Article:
Dedicated video game consoles have come a long way in a short space of time. So fast that it seems like they are just about to reach their peak, and fade away forever. This is according to Yves Guillemot, CEO of Ubisoft. A rather startling thing for the CEO of a video game creator to say, especially since the man makes his living in the industry.
But Yves wasn’t predicting the end of video games. Instead, he was suggesting that the very nature of the industry is on the verge of major change. His prediction is that there will be one more generation of video game consoles, after which the entire industry will switch to streaming. Could this be possible? The chances are; yes.
Streaming has taken over a huge portion of the entertainment industry, with everything from TV and movies watched this way, and the best online casino sites now also offering live dealer games streamed in real time. If you think about it, Netflix, Hulu and other streaming services have all but taken over, and gaming looks set to go the same way…especially when you consider the popularity of something like Fortnite and Twitch.
More than ever, people are starting to view consoles as a hindrance to the video game industry. Each time a new generation of hardware is launched, video game creators are required to work within the limitations of that hardware, until the new generation finally arrives. Were it not for this structure within the industry, chances are video games would be a great deal more advanced. But then, what is the alternative?
GeForce Now, Yves suggested, is the way everyone will be playing video games after the next generation. GeForce Now is an innovative service that allows players to stream games from a server to just about any device. The rendering of the game is done remotely using powerful hardware, with the end result arriving on a smart television, laptop, or even smartphone. The obvious benefit is that the user need not own hardware in order to play games, only a device capable of receiving the stream.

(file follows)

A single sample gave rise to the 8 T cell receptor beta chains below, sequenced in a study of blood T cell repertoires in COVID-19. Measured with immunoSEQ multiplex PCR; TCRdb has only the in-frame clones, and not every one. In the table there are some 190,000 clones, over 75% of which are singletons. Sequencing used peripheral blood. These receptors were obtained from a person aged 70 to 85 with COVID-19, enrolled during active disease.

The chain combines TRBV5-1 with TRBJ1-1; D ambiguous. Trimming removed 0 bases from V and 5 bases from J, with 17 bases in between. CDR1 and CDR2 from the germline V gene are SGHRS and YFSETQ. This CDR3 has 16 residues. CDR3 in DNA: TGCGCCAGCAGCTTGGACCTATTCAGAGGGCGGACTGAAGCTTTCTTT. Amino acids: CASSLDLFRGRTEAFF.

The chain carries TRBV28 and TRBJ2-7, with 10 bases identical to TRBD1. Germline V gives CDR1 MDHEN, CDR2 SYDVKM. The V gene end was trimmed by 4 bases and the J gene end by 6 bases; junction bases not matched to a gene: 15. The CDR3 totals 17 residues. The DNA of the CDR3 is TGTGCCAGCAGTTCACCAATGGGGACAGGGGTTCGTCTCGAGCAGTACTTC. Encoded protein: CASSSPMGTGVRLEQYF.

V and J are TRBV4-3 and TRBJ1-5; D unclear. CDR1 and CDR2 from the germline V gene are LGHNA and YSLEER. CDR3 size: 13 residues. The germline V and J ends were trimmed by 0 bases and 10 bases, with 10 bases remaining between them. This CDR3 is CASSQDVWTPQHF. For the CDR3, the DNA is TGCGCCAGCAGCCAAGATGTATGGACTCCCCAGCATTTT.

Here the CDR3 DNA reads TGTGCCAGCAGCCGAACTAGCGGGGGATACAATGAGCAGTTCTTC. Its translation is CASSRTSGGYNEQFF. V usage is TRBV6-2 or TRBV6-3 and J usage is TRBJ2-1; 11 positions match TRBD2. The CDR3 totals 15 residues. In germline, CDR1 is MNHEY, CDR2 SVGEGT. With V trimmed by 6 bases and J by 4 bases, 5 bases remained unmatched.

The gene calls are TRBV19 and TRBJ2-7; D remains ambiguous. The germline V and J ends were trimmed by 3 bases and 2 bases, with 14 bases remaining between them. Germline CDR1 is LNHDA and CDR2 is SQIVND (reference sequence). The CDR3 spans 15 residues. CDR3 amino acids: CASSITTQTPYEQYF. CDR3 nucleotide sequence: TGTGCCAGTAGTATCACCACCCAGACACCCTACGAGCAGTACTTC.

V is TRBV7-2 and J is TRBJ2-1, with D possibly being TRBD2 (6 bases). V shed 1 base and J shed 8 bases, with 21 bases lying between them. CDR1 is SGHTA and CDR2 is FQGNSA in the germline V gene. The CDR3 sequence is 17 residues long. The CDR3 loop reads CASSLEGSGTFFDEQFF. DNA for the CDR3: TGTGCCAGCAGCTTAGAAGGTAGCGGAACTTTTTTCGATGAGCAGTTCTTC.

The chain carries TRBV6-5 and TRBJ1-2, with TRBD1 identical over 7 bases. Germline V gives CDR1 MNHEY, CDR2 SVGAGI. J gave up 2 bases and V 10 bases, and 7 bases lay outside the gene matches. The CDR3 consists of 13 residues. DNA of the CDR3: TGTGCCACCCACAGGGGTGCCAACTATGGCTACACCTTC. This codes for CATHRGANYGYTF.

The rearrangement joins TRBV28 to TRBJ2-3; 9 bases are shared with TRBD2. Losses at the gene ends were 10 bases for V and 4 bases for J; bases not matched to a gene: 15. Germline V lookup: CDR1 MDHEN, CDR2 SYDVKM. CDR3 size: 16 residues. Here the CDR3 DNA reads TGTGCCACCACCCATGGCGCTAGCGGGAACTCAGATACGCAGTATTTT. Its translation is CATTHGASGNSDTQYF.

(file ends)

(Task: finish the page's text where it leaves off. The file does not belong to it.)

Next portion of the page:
The system isn’t perfect, given that an at least 25mbps Internet connection is required. But the way Internet speeds are going; this probably won’t be a problem for most in a few years.
The Last PlayStation?
The statements from Yves are interesting, but could consoles really become a thing of the past? Sony has already made comments about the fact that the PlayStation 4, released in 2013, is in its final phase of being mainstream. Further hints were dropped about a PlayStation 5 in 2020. Could the PlayStation 5 be the last?
At the moment Sony hold an all-but-suffocating grip on the console market. Microsoft was a competitor for a while with the great Xbox vs. PlayStation debate taking centre stage for a few years, but that debate became null and void when Microsoft sold less than half the number of Xbox Ones as PlayStation 4s.
So, the hard question that has to be asked is; what would Sony do if suddenly consoles became obsolete? It’s not an easy question to answer, but assumptions are that the company would evolve. They’ve done so before, and would do so again as they certainly didn’t make their name in the world of consoles – they had TV, radio and cameras long before consoles, and chances are, the scrapping of a gaming station would leave them wide open to new and exciting projects, especially with VR and AR now in the picture.
In a recent interview Vice President of Gaming at Microsoft, Phil Spencer, seemed to be hinting at a similar evolution for the video game industry. Although not specifically mentioning video game streaming, Spencer stated that Microsoft is looking to evolve beyond generations, into a new era.
He went on to say that Microsoft is looking more into delivering favourite games to as many devices as possible, as opposed to cementing games to specific devices. Ambiguous words, but based on what GeForce now is attempting to do, it could be suggested that Microsoft is perhaps looking into starting a game streaming service of its own. With the somewhat lacklustre reception of their latest console and the immense competition that Sony offers, it’s not hard to see why Microsoft would be keen to explore other avenues.
Only the future will tell where video games go, and if consoles land up as museum pieces, but everything has its time, and it’s a good to remember that we once thought rotary telephones were cutting edge!